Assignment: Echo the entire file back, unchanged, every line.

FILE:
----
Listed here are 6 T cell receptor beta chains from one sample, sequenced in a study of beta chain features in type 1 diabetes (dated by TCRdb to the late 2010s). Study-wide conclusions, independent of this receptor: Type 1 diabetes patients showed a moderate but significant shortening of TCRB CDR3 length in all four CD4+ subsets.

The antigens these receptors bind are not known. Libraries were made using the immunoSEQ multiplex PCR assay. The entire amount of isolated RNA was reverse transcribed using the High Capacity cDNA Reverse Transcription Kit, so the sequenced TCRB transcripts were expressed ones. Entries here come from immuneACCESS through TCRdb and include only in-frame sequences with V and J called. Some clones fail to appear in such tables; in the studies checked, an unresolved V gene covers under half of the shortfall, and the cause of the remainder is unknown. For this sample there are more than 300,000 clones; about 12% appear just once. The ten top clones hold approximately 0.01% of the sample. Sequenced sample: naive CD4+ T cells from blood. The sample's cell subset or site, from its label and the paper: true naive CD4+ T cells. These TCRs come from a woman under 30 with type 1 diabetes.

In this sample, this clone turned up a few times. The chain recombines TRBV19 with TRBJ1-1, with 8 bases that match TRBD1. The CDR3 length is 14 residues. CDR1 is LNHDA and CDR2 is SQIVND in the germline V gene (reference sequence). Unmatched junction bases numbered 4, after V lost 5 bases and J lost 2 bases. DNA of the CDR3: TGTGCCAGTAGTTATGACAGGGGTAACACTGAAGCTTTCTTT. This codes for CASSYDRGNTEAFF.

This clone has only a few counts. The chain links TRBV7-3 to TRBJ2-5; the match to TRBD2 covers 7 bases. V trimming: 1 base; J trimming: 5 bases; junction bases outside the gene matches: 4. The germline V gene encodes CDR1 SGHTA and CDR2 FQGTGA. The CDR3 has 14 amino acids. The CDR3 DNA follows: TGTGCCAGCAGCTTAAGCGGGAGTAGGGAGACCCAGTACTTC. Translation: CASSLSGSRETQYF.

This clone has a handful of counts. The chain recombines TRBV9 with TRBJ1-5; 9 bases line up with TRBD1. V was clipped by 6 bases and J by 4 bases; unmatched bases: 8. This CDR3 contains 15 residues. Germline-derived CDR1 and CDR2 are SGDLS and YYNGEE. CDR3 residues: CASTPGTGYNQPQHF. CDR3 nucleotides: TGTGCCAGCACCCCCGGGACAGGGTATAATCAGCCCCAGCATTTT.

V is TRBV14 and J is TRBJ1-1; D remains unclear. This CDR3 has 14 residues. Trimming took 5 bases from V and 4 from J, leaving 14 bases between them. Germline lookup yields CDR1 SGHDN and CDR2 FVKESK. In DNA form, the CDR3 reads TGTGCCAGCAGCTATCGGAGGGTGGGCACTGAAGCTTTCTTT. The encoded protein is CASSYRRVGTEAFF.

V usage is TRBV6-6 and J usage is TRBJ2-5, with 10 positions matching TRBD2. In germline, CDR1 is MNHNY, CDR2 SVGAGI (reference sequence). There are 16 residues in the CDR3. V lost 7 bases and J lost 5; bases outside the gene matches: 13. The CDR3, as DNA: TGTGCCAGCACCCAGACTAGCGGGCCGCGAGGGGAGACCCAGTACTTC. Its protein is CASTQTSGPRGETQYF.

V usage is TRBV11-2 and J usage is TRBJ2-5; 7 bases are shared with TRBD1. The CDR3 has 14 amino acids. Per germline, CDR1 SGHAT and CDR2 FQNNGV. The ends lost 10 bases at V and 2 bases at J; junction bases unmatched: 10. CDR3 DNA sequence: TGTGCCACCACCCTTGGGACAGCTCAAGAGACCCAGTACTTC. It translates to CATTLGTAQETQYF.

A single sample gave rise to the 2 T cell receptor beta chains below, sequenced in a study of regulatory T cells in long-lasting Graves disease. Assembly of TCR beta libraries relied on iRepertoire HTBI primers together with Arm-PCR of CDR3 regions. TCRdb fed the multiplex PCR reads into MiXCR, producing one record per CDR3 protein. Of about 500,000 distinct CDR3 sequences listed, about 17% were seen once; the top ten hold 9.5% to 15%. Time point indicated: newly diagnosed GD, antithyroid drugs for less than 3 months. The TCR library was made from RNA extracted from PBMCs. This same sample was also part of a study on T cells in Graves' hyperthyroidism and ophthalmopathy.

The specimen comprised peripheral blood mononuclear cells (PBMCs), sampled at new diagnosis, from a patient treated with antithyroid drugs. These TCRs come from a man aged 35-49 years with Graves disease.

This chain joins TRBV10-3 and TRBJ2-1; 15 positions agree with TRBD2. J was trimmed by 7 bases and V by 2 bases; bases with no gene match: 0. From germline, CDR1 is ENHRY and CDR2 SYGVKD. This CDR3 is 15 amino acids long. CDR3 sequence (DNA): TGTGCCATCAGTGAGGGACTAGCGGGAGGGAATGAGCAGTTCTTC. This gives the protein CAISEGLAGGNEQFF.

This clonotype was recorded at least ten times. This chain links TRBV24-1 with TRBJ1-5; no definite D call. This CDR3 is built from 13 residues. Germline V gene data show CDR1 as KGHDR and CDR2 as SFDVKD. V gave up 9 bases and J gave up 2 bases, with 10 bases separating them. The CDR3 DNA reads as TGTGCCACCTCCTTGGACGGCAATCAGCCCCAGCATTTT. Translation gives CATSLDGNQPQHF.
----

Listed here are 6 T cell receptor beta chains from one sample, sequenced in a study of beta chain features in type 1 diabetes (dated by TCRdb to the late 2010s). Study-wide conclusions, independent of this receptor: Type 1 diabetes patients showed a moderate but significant shortening of TCRB CDR3 length in all four CD4+ subsets.

The antigens these receptors bind are not known. Libraries were made using the immunoSEQ multiplex PCR assay. The entire amount of isolated RNA was reverse transcribed using the High Capacity cDNA Reverse Transcription Kit, so the sequenced TCRB transcripts were expressed ones. Entries here come from immuneACCESS through TCRdb and include only in-frame sequences with V and J called. Some clones fail to appear in such tables; in the studies checked, an unresolved V gene covers under half of the shortfall, and the cause of the remainder is unknown. For this sample there are more than 300,000 clones; about 12% appear just once. The ten top clones hold approximately 0.01% of the sample. Sequenced sample: naive CD4+ T cells from blood. The sample's cell subset or site, from its label and the paper: true naive CD4+ T cells. These TCRs come from a woman under 30 with type 1 diabetes.

In this sample, this clone turned up a few times. The chain recombines TRBV19 with TRBJ1-1, with 8 bases that match TRBD1. The CDR3 length is 14 residues. CDR1 is LNHDA and CDR2 is SQIVND in the germline V gene (reference sequence). Unmatched junction bases numbered 4, after V lost 5 bases and J lost 2 bases. DNA of the CDR3: TGTGCCAGTAGTTATGACAGGGGTAACACTGAAGCTTTCTTT. This codes for CASSYDRGNTEAFF.

This clone has only a few counts. The chain links TRBV7-3 to TRBJ2-5; the match to TRBD2 covers 7 bases. V trimming: 1 base; J trimming: 5 bases; junction bases outside the gene matches: 4. The germline V gene encodes CDR1 SGHTA and CDR2 FQGTGA. The CDR3 has 14 amino acids. The CDR3 DNA follows: TGTGCCAGCAGCTTAAGCGGGAGTAGGGAGACCCAGTACTTC. Translation: CASSLSGSRETQYF.

This clone has a handful of counts. The chain recombines TRBV9 with TRBJ1-5; 9 bases line up with TRBD1. V was clipped by 6 bases and J by 4 bases; unmatched bases: 8. This CDR3 contains 15 residues. Germline-derived CDR1 and CDR2 are SGDLS and YYNGEE. CDR3 residues: CASTPGTGYNQPQHF. CDR3 nucleotides: TGTGCCAGCACCCCCGGGACAGGGTATAATCAGCCCCAGCATTTT.

V is TRBV14 and J is TRBJ1-1; D remains unclear. This CDR3 has 14 residues. Trimming took 5 bases from V and 4 from J, leaving 14 bases between them. Germline lookup yields CDR1 SGHDN and CDR2 FVKESK. In DNA form, the CDR3 reads TGTGCCAGCAGCTATCGGAGGGTGGGCACTGAAGCTTTCTTT. The encoded protein is CASSYRRVGTEAFF.

V usage is TRBV6-6 and J usage is TRBJ2-5, with 10 positions matching TRBD2. In germline, CDR1 is MNHNY, CDR2 SVGAGI (reference sequence). There are 16 residues in the CDR3. V lost 7 bases and J lost 5; bases outside the gene matches: 13. The CDR3, as DNA: TGTGCCAGCACCCAGACTAGCGGGCCGCGAGGGGAGACCCAGTACTTC. Its protein is CASTQTSGPRGETQYF.

V usage is TRBV11-2 and J usage is TRBJ2-5; 7 bases are shared with TRBD1. The CDR3 has 14 amino acids. Per germline, CDR1 SGHAT and CDR2 FQNNGV. The ends lost 10 bases at V and 2 bases at J; junction bases unmatched: 10. CDR3 DNA sequence: TGTGCCACCACCCTTGGGACAGCTCAAGAGACCCAGTACTTC. It translates to CATTLGTAQETQYF.

A single sample gave rise to the 2 T cell receptor beta chains below, sequenced in a study of regulatory T cells in long-lasting Graves disease. Assembly of TCR beta libraries relied on iRepertoire HTBI primers together with Arm-PCR of CDR3 regions. TCRdb fed the multiplex PCR reads into MiXCR, producing one record per CDR3 protein. Of about 500,000 distinct CDR3 sequences listed, about 17% were seen once; the top ten hold 9.5% to 15%. Time point indicated: newly diagnosed GD, antithyroid drugs for less than 3 months. The TCR library was made from RNA extracted from PBMCs. This same sample was also part of a study on T cells in Graves' hyperthyroidism and ophthalmopathy.

The specimen comprised peripheral blood mononuclear cells (PBMCs), sampled at new diagnosis, from a patient treated with antithyroid drugs. These TCRs come from a man aged 35-49 years with Graves disease.

This chain joins TRBV10-3 and TRBJ2-1; 15 positions agree with TRBD2. J was trimmed by 7 bases and V by 2 bases; bases with no gene match: 0. From germline, CDR1 is ENHRY and CDR2 SYGVKD. This CDR3 is 15 amino acids long. CDR3 sequence (DNA): TGTGCCATCAGTGAGGGACTAGCGGGAGGGAATGAGCAGTTCTTC. This gives the protein CAISEGLAGGNEQFF.

This clonotype was recorded at least ten times. This chain links TRBV24-1 with TRBJ1-5; no definite D call. This CDR3 is built from 13 residues. Germline V gene data show CDR1 as KGHDR and CDR2 as SFDVKD. V gave up 9 bases and J gave up 2 bases, with 10 bases separating them. The CDR3 DNA reads as TGTGCCACCTCCTTGGACGGCAATCAGCCCCAGCATTTT. Translation gives CATSLDGNQPQHF.